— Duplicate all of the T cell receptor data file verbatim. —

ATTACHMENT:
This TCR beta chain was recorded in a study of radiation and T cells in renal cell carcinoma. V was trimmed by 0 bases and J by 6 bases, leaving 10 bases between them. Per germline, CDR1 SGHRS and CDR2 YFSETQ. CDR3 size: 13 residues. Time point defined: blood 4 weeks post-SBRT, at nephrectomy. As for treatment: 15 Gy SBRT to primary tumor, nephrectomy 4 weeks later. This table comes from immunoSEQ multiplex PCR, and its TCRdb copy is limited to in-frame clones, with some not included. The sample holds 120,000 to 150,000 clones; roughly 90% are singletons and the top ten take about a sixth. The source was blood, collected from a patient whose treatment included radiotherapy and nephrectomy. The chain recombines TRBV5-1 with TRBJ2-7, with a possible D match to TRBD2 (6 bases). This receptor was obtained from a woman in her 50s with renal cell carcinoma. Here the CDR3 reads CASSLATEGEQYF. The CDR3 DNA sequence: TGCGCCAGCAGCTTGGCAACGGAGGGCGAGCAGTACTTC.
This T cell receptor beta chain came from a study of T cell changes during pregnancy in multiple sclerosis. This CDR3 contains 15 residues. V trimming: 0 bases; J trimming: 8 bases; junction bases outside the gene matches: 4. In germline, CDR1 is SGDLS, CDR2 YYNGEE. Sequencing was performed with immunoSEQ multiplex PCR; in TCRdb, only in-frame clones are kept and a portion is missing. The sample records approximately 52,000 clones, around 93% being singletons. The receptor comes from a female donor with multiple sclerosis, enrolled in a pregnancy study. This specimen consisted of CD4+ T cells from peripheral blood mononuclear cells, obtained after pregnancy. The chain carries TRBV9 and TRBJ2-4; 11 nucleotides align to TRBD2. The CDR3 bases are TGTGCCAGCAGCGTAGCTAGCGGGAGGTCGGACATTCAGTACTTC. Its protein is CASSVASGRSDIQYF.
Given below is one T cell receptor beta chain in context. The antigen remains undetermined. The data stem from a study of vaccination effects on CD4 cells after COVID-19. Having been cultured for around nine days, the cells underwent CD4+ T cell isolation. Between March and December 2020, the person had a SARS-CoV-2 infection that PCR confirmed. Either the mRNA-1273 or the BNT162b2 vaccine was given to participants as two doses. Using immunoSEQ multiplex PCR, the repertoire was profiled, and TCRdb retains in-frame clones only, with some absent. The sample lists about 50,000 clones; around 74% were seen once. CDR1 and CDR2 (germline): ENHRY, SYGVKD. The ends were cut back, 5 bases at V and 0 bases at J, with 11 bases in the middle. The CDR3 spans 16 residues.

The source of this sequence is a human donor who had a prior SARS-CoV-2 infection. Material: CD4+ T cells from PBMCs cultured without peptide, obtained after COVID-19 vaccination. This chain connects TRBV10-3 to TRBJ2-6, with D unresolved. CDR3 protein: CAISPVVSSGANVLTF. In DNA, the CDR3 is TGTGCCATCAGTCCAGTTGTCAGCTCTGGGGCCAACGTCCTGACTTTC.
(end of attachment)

This TCR beta chain was recorded in a study of radiation and T cells in renal cell carcinoma. V was trimmed by 0 bases and J by 6 bases, leaving 10 bases between them. Per germline, CDR1 SGHRS and CDR2 YFSETQ. CDR3 size: 13 residues. Time point defined: blood 4 weeks post-SBRT, at nephrectomy. As for treatment: 15 Gy SBRT to primary tumor, nephrectomy 4 weeks later. This table comes from immunoSEQ multiplex PCR, and its TCRdb copy is limited to in-frame clones, with some not included. The sample holds 120,000 to 150,000 clones; roughly 90% are singletons and the top ten take about a sixth. The source was blood, collected from a patient whose treatment included radiotherapy and nephrectomy. The chain recombines TRBV5-1 with TRBJ2-7, with a possible D match to TRBD2 (6 bases). This receptor was obtained from a woman in her 50s with renal cell carcinoma. Here the CDR3 reads CASSLATEGEQYF. The CDR3 DNA sequence: TGCGCCAGCAGCTTGGCAACGGAGGGCGAGCAGTACTTC.
This T cell receptor beta chain came from a study of T cell changes during pregnancy in multiple sclerosis. This CDR3 contains 15 residues. V trimming: 0 bases; J trimming: 8 bases; junction bases outside the gene matches: 4. In germline, CDR1 is SGDLS, CDR2 YYNGEE. Sequencing was performed with immunoSEQ multiplex PCR; in TCRdb, only in-frame clones are kept and a portion is missing. The sample records approximately 52,000 clones, around 93% being singletons. The receptor comes from a female donor with multiple sclerosis, enrolled in a pregnancy study. This specimen consisted of CD4+ T cells from peripheral blood mononuclear cells, obtained after pregnancy. The chain carries TRBV9 and TRBJ2-4; 11 nucleotides align to TRBD2. The CDR3 bases are TGTGCCAGCAGCGTAGCTAGCGGGAGGTCGGACATTCAGTACTTC. Its protein is CASSVASGRSDIQYF.
Given below is one T cell receptor beta chain in context. The antigen remains undetermined. The data stem from a study of vaccination effects on CD4 cells after COVID-19. Having been cultured for around nine days, the cells underwent CD4+ T cell isolation. Between March and December 2020, the person had a SARS-CoV-2 infection that PCR confirmed. Either the mRNA-1273 or the BNT162b2 vaccine was given to participants as two doses. Using immunoSEQ multiplex PCR, the repertoire was profiled, and TCRdb retains in-frame clones only, with some absent. The sample lists about 50,000 clones; around 74% were seen once. CDR1 and CDR2 (germline): ENHRY, SYGVKD. The ends were cut back, 5 bases at V and 0 bases at J, with 11 bases in the middle. The CDR3 spans 16 residues.

The source of this sequence is a human donor who had a prior SARS-CoV-2 infection. Material: CD4+ T cells from PBMCs cultured without peptide, obtained after COVID-19 vaccination. This chain connects TRBV10-3 to TRBJ2-6, with D unresolved. CDR3 protein: CAISPVVSSGANVLTF. In DNA, the CDR3 is TGTGCCATCAGTCCAGTTGTCAGCTCTGGGGCCAACGTCCTGACTTTC.